13 Great Examples of Employer Branding
The Talent Show
Tech talent is scarcer than ever.
According to a report from the research firm Gartner, “By 2020, there will be 1.4 million computer specialist job openings, according to the U.S. Department of Labor. But projections show universities are not likely to produce enough qualified graduates to fill even about 30% of these jobs.”
Those kind of numbers pose an existential threat not only to tech companies, but also to older, legacy corporations who find their business is moving quickly into digital.
Aside from ever-increasing salaries, however, how can a company be expected to attract, and retain, top talent? That’s where employer branding comes in.
“It’s all about capturing the authenticity of the company culture,” Rik Cordero, Senior Media Producer at SaaS security company Duo, told us. Their own employer branding videos are great examples of the form – fun, fast, and informative.
“The medium of video is the quickest way to create a feeling and evoke emotion,” Cordero said. “It’s really about having empathy, understanding someone else’s struggles, and capturing it in an authentic way.”
Check out 13 more great examples of employer branding (and one absolutely terrible one).
In a startup-crazed world, how do you attract talent to a 125-year-old company? That’s just what GE succeeds in doing in their much-lauded What’s the Matter with Owen? campaign.
Forced to compete with Apple for “cool”, Microsoft has long seemed like the stuffed shirt. But their recent efforts to transform their image, from their beautifully curated Microsoft Careers Instagram feed to an informative, and truly helpful Recruiter Insights pages are quickly changing the conversation.
Yet another seemingly ancient tech company (by startup standards, that is), IBM has also managed to reinvent themselves for talent seeking a more casual, informal culture. Their careers pages not only tackle workers at every stage in their professional life, but they also feature engaging, often exciting videos about the work being done there.
Google has long shown their commitment to company culture, whether through their much-vaunted 20% time or their plans to track 4,000 Googlers for the next 100 years in order to understand work-life balance. And their Google Careers page takes the same exhaustive approach, speaking directly to nearly every imaginable job candidate.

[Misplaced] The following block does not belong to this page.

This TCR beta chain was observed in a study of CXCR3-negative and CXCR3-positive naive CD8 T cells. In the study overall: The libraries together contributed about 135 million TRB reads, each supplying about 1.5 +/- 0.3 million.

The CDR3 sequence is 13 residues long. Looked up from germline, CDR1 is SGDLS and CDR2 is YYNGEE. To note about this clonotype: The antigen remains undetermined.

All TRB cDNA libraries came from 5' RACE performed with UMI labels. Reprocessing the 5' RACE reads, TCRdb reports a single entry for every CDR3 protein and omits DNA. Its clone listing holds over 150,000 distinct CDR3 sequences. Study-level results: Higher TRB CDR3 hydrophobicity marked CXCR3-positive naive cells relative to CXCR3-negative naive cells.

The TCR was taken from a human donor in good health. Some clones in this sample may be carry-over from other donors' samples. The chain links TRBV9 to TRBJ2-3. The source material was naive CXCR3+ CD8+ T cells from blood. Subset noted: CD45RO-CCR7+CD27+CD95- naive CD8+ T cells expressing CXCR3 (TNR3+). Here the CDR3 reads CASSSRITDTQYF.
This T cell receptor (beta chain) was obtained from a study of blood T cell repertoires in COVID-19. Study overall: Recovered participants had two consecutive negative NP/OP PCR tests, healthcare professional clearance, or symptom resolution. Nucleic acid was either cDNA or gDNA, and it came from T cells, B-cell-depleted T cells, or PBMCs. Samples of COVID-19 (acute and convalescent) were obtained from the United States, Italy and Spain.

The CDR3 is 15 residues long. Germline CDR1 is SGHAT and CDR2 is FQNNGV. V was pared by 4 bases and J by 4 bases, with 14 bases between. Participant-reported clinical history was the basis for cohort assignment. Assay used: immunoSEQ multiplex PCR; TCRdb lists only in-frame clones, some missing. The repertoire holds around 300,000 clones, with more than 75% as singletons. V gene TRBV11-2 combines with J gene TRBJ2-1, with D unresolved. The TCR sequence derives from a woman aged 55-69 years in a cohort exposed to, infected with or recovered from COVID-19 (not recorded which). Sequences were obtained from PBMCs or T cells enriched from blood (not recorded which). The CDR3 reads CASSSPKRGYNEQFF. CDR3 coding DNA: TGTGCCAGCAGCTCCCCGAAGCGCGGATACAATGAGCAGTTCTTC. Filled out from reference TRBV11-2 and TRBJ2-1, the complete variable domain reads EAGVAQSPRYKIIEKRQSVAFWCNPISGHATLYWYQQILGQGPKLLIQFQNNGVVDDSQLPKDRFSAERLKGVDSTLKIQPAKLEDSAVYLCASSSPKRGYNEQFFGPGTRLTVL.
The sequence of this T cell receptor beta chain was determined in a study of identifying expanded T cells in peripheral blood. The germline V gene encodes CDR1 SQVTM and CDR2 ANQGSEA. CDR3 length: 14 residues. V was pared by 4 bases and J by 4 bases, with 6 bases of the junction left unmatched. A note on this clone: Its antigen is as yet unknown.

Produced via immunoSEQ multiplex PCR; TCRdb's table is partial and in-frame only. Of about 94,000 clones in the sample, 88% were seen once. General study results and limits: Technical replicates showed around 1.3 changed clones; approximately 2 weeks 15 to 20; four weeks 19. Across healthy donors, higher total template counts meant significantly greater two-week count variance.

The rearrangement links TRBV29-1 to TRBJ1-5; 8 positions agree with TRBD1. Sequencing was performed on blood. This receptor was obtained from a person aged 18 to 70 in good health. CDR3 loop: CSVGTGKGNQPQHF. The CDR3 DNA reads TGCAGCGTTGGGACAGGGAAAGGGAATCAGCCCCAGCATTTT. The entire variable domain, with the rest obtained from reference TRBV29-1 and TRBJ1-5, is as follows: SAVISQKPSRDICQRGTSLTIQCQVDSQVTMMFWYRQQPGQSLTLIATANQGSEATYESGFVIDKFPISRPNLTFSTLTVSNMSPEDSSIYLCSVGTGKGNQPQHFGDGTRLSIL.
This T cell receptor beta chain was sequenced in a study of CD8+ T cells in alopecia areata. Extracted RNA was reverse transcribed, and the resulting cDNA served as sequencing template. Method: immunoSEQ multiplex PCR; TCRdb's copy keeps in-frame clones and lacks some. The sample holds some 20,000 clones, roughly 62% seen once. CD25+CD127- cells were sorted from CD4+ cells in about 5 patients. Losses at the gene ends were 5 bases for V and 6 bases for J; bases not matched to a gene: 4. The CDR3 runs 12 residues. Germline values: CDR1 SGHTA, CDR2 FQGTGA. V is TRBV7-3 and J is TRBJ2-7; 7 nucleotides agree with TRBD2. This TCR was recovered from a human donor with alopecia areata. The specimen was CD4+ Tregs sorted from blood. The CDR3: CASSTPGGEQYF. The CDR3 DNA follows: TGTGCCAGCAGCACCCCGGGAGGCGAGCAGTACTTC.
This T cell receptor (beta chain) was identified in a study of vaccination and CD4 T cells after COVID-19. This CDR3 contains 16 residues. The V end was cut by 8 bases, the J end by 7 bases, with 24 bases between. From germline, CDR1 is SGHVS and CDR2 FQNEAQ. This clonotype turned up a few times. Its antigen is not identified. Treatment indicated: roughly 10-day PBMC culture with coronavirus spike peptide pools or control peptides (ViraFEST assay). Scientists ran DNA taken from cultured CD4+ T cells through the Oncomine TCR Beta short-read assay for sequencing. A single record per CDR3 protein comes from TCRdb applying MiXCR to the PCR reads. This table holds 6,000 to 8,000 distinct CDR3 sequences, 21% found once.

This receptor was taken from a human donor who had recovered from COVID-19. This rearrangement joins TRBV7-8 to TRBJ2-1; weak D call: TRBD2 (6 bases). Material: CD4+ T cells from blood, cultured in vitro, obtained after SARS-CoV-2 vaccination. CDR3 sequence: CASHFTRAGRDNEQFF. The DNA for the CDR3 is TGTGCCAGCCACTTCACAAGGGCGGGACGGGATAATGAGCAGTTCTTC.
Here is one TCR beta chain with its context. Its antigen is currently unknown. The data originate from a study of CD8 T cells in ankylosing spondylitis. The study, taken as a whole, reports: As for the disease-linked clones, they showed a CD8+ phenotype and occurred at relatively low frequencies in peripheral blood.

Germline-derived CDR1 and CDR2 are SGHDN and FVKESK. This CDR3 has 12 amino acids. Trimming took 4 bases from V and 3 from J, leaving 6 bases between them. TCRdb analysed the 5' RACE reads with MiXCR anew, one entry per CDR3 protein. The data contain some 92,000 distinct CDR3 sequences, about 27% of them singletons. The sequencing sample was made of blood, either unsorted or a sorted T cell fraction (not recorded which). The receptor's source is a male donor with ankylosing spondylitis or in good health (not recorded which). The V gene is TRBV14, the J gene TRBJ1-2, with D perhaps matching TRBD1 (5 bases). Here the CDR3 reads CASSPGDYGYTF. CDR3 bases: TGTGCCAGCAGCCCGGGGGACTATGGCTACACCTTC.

Want to get a look inside life at the CRM giant Salesforce? Then just take a look at their Salesforce Careers Instagram feed, which highlights everything from their six-month maternity leave program to a predilection for cupcakes, lots and lots of cupcakes.
With accolades like Glassdoor’s #1 Best Place to Work in Canada for 2017, Shopify puts their company culture first-and-foremost in all their employer branding.
The event technology platform Eventbrite does a great job introducing its recruiting team to potential candidates, with thoughtful, humanizing bios.
Want to see the power of emotion? Just check out Etsy’s video on their new six-and-a-half month maternity leave program and try not to well up.
Oftentimes, your employees are your best resource. Square’s career video not only emphasizes the challenging mission behind Square but also highlights the inspiring, talented people you could work with.
The ecommerce gurus at Jet bring a similar high-energy, inspirational approach to employer branding, showcasing videos that feel more like a pep talk.
Twitter’s careers page introduces prospective candidates to staffers across the platform, in videos that highlight the impact of their work.
Starbucks has embraced social media to recruit new talent on both the corporate and the retail fronts. Their #sbuxjobschat hashtag allows prospective hires to interact with recruiters on both Twitter and Instagram, and the company highlights its commitment to diversity and inclusion front-and-center.
And finally, here’s what not to do…
Australia’s Department of Finance was roundly lambasted for their excruciating employer branding video. Featuring wooden acting, a completely stilted script, and some of the dullest interactions you’ve ever witnessed, the video has become something of a cult favorite down under.
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